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NYC Street Named for anti-Semite Rededicated

By Israel Faxx News Services

The NY Times reported that Corbin Place in Brooklyn had been named for Austin Corbin, a 19th-century developer who was a leader of the American Society for the Suppression of Jews. Corbin also ran the Long Island Rail Road and ejected the Montaukett tribe from the Hamptons in a contested land deal.

Lawmakers wanted the street renamed but residents, including members of the Jewish community, did not want to change their addresses, the Times reported. A solution was found and the street was rededicated to Margaret Corbin, a Revolutionary War heroine who helped defend Fort Washington against the British in 1776.

Israelis Celebrate Independence Day as Hamas Fires Rockets

By Jim Teeple (VOA News) &

Israelis celebrated their 59th Independence Day on Tuesday as Hamas terrorists fired a barrage of rockets into southern Israel from the Gaza Strip. For the first time in months, Hamas claimed responsibility for the attacks, which caused no damage or injuries.

A leader of the armed wing of Hamas threatened more attacks and said the five-month old ceasefire between Israel and Palestinian militant groups has come to an end. The announcement comes just two days after Israeli missiles killed at least 8 Palestinians, including a 17-year old girl.

Speaking at a Gaza news conference, Palestinian Prime Minister Ismail Haniyeh, a Hamas leader who heads the Palestinian unity government, stopped short of saying the five-month truce was over. However he did say controlling militants in the Gaza Strip is becoming more difficult, because of Israeli attacks against Palestinians in the West Bank and a lack of progress on a prisoner exchange deal with Israel.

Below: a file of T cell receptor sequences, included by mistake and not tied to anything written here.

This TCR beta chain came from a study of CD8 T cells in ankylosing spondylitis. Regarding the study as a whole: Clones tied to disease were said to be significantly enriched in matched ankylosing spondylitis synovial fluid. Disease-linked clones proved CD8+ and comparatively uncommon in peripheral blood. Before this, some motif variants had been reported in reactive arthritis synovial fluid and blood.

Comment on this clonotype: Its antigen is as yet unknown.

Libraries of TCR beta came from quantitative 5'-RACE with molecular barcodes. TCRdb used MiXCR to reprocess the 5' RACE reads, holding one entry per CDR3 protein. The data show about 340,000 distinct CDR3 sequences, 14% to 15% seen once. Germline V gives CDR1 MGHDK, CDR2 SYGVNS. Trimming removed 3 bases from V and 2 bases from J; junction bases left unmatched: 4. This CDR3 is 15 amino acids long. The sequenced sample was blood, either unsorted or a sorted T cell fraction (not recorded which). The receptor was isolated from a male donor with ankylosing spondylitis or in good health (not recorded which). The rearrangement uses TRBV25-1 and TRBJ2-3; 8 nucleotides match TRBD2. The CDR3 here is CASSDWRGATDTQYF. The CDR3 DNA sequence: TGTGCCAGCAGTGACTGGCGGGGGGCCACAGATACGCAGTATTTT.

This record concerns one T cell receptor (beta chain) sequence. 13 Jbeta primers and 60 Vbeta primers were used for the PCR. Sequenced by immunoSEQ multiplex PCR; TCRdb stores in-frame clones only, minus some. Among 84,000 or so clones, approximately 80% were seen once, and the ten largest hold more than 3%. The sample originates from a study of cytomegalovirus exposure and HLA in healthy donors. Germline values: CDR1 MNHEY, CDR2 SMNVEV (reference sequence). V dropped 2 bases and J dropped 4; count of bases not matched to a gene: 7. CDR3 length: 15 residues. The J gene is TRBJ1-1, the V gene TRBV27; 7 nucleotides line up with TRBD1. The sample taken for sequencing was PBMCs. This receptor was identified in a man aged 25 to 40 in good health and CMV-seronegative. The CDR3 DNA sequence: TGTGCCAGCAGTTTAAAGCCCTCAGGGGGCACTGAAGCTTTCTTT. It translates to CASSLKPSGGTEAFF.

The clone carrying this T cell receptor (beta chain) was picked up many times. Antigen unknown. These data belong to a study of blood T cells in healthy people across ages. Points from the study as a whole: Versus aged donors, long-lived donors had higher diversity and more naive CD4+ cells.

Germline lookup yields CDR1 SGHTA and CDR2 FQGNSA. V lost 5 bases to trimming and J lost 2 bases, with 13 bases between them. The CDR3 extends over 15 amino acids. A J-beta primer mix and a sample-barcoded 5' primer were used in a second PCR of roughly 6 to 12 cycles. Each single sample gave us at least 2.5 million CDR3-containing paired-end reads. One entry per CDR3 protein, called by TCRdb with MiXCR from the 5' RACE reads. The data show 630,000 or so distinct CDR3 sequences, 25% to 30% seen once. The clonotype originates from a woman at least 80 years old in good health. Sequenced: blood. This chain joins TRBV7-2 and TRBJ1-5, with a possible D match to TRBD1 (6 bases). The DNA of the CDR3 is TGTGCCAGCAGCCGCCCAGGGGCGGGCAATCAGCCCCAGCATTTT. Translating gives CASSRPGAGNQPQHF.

Haniyeh said the international community must do more to stop Israeli attacks against Palestinians in the West Bank, and that the situation is not a Palestinian problem but an Israeli one.

Israel's Deputy Prime Minister Shimon Peres on Tuesday blamed divisions among Palestinians and weak Palestinian leadership for the violence, saying Israeli actions in the West Bank were designed to prevent suicide attacks inside Israel.

On Monday, in an address honoring Israel's war dead, Prime Minister Ehud Olmert said Israel is willing to make painful concessions for peace. However, referring to a possible prisoner swap with Palestinian terrorists. Olmert said Israel would not repeat mistakes it has made in the past.

Israel's prime minister said in the past Israel has released prisoners only to see them carry out further attacks against Israelis. He said, however, that a difficult decision would have to be made to get Israeli prisoners released.

The prime minister has seen his political fortunes decline precipitously since last year's Independence Day when he had just won national elections on a pledge to draw Israel's final border with the Palestinians. His political future could be determined next month with the release of an interim report by an official commission that is expected to criticize his government's conduct of last year's war in Lebanon. And in Haifa, an Arab mob of several thousand - including young men on horseback and others waving PLO flags - surrounded and threatened about 150 Jews from Haifa who went to a public forest to celebrate Israeli Independence Day. A Jewish young man was lightly injured in the ensuing clash.

On Tuesday afternoon, shortly after the group of Haifa families made their way to the Megiddo Forest, in the north of the country, a group of Arab youths on horseback accosted the Jewish celebrants, jeered and threatened them. As the young Arab men continued their menacing behavior, they called more Arab youths to join them. Some of the new arrivals were waving flags of the PLO terrorist organization.

"Within a short time, there were hundreds of Arabs surrounding us," one of the Jewish celebrants said. "We felt threatened. We are here with little children and they are threatening us. We called the police. They promised they would handle it and send a patrol car, but the car never arrived. We called the police again and again, but the help never arrived."